Attitude of healthcare professionals on antibiotic use in Lithuanian general and nursing hospitals qualitative study

Abstract number: P1506

Jurkeviciene A., Berzanskyte A., Valinteliene R., Miciuleviciene J., Ambrozaitis A.

Objectives: Survey in Lithuania showed huge variation of antibiotic consumption (11.5–79.5 DDD/100-bed days in general and 0–26.6 DDD/100-bed days in nursing hospitals) and their structure between hospitals in 2007. The main aim of following qualitative study was to enlighten health care professionals' attitude to antibiotic use.

Methods: Discussions with focus groups were organized inviting different staff. Questions about guidelines, antibiotic prescribing control, consumption surveillance, collaboration with microbiology laboratories, impact of pharmaceutical companies, needs of knowledge and teaching were discussed. Content analysis was applied working up the conversation material in several steps: multiple listening/reading of discussions; search of semantically close answers and keywords; summarising by forming categories, subcategories; interpretation.

Results: Focus group discussions showed that due to antibiotics obtained by patients antibiotic consumption in general hospitals should be higher than the one found in quantitative study in 2007. Representatives from nursing hospitals confirmed low antibiotic use. The general hospitals most often have guidelines approved by hospital chief, but seldom control on antibiotic prescribing. Guidelines for antibiotic use are available in larger nursing hospitals. Sometimes they are established locally as procedures, algorithms. Almost all participants expressed wish to have national guidelines. Antibiotic prescribing is generally based on doctor's decision, most often empirically in both types of hospitals. However in regional or smaller hospitals the staff prefers not to change any routine. According to physicians affirmation pharmaceutical companies don't influence antibiotic choice and prescribing. That is even more evident in nursing hospitals, as because of low consumption pharmaceutical companies are not interested in advertising, presenting antibiotics there. The need of knowledge and teaching on antibiotic subject was expressed in general hospitals and not prioritized in nursing hospitals, where other topics were considered to be more relevant.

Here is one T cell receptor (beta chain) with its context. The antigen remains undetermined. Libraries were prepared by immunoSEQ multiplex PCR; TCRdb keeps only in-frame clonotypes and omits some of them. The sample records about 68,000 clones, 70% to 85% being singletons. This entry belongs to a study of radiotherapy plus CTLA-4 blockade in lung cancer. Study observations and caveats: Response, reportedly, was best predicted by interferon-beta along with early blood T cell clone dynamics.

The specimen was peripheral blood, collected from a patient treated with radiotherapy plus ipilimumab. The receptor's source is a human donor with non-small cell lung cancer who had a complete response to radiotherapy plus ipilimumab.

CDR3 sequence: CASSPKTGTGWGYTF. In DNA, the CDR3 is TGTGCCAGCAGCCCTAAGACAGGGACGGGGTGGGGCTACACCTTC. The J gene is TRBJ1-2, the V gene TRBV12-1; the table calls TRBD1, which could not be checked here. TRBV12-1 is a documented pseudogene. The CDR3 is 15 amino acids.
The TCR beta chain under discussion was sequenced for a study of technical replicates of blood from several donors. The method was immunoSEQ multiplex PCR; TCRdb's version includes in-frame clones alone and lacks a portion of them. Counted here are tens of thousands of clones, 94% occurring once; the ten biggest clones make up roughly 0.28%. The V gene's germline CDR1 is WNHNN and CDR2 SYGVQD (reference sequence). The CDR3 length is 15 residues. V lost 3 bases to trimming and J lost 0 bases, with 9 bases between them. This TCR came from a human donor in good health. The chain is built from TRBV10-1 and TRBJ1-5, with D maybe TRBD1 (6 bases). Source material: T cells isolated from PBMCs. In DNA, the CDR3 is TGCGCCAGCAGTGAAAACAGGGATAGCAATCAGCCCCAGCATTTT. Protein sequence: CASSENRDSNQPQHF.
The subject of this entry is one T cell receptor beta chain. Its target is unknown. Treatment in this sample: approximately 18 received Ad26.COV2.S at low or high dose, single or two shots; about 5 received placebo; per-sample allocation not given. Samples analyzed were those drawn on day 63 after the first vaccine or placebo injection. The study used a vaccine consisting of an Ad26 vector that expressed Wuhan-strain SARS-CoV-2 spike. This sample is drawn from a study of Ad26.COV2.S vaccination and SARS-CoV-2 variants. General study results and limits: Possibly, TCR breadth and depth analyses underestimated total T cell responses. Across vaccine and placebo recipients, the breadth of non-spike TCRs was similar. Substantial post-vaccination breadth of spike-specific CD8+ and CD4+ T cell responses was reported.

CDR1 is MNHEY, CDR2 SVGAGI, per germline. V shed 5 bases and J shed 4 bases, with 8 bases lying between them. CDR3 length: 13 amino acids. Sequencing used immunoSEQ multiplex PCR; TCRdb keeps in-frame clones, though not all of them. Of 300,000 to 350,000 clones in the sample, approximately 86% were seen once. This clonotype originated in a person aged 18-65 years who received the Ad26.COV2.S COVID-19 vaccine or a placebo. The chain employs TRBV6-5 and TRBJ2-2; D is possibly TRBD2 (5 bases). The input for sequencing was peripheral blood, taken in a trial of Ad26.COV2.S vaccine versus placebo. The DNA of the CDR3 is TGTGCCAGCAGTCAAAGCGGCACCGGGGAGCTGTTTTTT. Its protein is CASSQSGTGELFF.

Conclusions: The study revealed the absence of strict national policy on antibiotic use in Lithuanian hospitals in general. Lack of stewardship was enlightened as the main problem to work on.

Session Details

Date: 10/04/2010
Time: 00:00-00:00
Session name: Abstracts 20th European Congress of Clinical Microbiology and Infectious Diseases
Location: Vienna, Austria, 10 - 13 April 2010
Presentation type:
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